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Albany defenders of free speech dare to read banned books

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By Patrick Day Tine

About 40 defenders of free speech turned out on Wednesday night at the main branch of the Albany Public Library for the New York Civil Liberties Union’s (NYCLU) annual “Banned Books Read Out.” The event featured 11 volunteers from around the Capital District reading passages from books frequently challenged around the United States.

The volunteers read from a variety of challenged texts. James Yeara, a longtime English and acting teacher at Bethlehem High School, read a scene about sex being a “political act” from George Orwell’s “1984,” a volume that has been a mainstay on banned books lists for decades. Melanie Young, a state employee and new mother, read Shel Silverstein’s poems, “Blame” and “Little Abigail and the Beautiful Pony” from his collection, “A Light in The Attic.”

This might sound like tame fare, but the book has been challenged on the grounds that it encourages childhood disobedience, and one hysterical school district in Wisconsin accused Silverstein of “glorifying Satan, suicide and cannibalism.”

Bob Resnick, an assistant librarian at the APL and a local musician, read from the most challenged book of the year, a young adult title called “The Absolutely True Diary of a Part-Time Indian” by Sherman Alexie. Though the passage that Resnick picked was decidedly tender and G-rated, the book has been challenged by conservative school districts for its liberal use of profanity and depictions of drug and alcohol abuse. The novel, which is about a Native American boy in Washington state who leaves his reservation to attend a predominantly white school, was met with wide acclaim by critics and won the National Book Award for Young People’s Literature in 2007.

The master of ceremonies for the event was Joanna Palladino, a gregarious and bubbly host, whose charm and good humor were welcome after some of the more dour readings. Palladino has been on the board of the NYCLU for 15 years and currently serves as the AIDS Program Manager at the State Department of Health.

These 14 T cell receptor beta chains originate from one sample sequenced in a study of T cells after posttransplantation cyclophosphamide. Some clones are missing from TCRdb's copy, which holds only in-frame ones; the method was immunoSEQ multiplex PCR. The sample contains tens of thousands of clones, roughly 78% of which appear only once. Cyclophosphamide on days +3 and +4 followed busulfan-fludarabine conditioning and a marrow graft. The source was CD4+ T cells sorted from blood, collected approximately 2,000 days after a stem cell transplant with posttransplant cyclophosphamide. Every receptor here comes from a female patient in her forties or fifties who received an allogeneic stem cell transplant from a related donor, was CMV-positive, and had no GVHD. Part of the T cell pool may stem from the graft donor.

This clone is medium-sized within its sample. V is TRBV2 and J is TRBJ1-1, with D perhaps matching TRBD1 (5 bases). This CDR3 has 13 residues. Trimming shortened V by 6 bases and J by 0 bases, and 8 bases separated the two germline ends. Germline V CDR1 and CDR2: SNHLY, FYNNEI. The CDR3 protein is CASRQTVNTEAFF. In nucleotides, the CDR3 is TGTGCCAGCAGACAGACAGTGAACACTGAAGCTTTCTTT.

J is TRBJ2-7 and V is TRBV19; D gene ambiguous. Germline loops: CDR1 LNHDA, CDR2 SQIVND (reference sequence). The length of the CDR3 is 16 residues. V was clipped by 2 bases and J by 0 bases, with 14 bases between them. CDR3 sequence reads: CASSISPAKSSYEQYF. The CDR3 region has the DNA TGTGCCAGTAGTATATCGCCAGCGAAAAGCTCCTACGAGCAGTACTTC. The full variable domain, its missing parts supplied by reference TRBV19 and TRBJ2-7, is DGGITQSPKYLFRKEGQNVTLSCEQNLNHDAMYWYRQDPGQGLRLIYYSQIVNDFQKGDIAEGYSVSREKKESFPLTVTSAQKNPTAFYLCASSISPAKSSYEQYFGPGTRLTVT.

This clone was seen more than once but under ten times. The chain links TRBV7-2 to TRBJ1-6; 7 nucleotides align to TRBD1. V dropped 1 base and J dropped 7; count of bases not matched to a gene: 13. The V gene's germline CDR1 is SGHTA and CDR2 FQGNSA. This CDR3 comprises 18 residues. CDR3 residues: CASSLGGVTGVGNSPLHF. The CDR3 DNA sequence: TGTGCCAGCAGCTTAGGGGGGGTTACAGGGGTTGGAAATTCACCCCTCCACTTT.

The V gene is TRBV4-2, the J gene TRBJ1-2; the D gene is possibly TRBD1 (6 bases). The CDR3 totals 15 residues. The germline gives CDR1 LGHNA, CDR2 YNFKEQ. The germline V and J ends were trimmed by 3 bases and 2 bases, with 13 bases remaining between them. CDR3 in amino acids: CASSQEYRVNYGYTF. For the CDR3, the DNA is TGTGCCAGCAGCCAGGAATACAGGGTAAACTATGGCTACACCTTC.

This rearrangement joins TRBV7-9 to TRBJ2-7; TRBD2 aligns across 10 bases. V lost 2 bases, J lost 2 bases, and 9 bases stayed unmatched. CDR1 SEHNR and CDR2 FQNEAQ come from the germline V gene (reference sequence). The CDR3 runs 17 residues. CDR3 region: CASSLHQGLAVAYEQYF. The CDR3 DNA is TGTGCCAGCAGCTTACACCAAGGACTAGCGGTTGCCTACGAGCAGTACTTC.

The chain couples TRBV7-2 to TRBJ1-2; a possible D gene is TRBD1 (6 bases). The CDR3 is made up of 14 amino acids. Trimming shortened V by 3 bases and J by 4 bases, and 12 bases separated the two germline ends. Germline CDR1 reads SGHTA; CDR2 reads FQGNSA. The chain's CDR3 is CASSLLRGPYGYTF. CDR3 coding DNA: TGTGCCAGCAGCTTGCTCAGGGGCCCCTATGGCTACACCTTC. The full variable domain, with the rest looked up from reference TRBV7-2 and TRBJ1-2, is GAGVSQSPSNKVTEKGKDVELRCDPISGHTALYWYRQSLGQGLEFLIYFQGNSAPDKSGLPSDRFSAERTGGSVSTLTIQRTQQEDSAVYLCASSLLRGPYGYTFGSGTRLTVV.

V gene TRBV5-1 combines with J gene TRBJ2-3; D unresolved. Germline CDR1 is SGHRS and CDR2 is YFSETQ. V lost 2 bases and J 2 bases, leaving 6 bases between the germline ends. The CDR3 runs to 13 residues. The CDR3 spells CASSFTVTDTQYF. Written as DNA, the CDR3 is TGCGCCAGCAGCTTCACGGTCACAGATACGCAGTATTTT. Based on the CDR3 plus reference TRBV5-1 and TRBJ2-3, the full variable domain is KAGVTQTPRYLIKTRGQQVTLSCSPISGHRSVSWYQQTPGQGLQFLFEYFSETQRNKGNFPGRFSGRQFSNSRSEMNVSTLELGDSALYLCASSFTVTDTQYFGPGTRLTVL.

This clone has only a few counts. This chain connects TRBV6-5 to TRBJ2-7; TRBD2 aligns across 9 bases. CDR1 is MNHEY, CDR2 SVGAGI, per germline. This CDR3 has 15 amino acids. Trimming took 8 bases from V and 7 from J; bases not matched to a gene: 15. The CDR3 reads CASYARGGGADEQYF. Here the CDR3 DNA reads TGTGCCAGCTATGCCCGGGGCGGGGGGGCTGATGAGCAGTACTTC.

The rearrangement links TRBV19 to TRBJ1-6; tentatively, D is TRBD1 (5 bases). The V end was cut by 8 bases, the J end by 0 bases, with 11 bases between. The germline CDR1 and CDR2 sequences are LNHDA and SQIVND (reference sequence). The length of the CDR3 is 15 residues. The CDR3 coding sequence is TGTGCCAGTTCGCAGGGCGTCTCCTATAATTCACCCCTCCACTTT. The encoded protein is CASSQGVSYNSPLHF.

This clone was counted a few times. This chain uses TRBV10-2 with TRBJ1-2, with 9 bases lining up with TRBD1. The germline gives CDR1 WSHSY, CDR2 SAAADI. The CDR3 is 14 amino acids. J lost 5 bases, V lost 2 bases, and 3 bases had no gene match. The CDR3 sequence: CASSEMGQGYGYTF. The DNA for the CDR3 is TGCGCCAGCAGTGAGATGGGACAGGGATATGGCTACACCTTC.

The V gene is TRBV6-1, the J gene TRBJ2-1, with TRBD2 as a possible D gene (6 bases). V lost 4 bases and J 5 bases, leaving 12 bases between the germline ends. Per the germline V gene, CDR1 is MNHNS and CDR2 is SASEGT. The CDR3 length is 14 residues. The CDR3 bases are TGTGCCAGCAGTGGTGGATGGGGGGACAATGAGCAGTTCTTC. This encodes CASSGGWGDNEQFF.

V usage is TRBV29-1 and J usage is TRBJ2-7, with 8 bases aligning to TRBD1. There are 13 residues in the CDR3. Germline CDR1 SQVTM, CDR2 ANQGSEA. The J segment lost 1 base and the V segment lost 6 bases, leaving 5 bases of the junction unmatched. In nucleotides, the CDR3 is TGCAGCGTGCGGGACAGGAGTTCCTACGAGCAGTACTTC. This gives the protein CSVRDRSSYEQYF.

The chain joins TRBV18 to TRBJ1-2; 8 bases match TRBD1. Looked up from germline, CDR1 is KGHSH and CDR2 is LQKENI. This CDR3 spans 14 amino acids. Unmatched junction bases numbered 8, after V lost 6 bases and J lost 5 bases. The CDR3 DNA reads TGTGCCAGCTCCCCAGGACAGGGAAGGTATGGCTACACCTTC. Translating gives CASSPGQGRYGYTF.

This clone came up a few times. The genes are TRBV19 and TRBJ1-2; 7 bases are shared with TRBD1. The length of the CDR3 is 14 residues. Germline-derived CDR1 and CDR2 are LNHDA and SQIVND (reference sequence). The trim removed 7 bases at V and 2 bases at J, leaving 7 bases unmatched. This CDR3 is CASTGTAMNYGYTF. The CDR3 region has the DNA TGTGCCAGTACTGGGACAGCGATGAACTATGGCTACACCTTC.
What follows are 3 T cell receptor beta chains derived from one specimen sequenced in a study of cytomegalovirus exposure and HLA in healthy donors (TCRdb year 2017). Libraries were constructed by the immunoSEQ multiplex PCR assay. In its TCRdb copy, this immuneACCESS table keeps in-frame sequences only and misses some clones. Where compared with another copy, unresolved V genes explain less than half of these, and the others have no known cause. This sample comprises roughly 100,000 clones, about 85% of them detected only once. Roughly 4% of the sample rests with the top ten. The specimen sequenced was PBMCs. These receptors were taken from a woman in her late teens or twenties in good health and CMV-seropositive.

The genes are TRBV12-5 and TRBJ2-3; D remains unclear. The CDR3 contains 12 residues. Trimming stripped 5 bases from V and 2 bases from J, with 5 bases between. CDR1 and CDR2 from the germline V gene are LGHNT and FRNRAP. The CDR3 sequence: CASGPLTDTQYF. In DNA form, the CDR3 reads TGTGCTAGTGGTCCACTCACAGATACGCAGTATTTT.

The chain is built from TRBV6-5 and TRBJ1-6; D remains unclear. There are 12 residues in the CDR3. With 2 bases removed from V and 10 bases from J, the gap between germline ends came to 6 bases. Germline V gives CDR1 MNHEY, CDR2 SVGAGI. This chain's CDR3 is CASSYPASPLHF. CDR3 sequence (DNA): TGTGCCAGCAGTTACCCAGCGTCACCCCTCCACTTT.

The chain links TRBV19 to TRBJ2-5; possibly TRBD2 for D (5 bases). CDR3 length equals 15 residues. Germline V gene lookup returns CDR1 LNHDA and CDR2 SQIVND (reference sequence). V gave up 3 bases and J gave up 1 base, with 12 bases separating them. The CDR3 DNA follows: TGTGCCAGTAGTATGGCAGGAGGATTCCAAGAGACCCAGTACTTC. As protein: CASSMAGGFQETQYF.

The two highlights of the evening came from readings done by two men. Gary Maggio, a semi-retired Albany man who moonlights as a standardized patient at Albany Medical College where he enacts scenarios to teach communication skills to medical students, read from Nobel Prize-winning author Toni Morrison’s debut novel “The Bluest Eye.” Bringing all his acting talents to bear, Maggio read in a low, malevolent voice, a disturbing scene where the novel’s black protagonist is lured by a white man who promises to show her kittens in his house. It was a tension-packed scene masterfully read.

The second stand-out performance came from David Rook, who describes himself as, “a locally raised, free range human of the Capital District.” Rook read from William S. Burroughs’s junkie masterpiece “Naked Lunch.” His portion was from a chapter in the novel called “A.J.’s Annual Party,” that was supposed to serve as a meditation on the death penalty.

One of the last people to read was Sarah Clark, coordinator of creative services at the Albany Public Library. Before reading her selection from Truman Capote’s “In Cold Blood,” she recalled some of the pitched battles against censorship she fought as an elementary school librarian. She recalled an irate principal who accused her of denigrating the memory of 9/11 because she made a display for the children’s book “The Man Who Walked Between The Towers,” the story of a French acrobat who walked on a tightrope between the Twin Towers in 1974. She shrugged off the administrative oversight and said, with some pride, “It’s pretty cool when librarians get to be warriors.”

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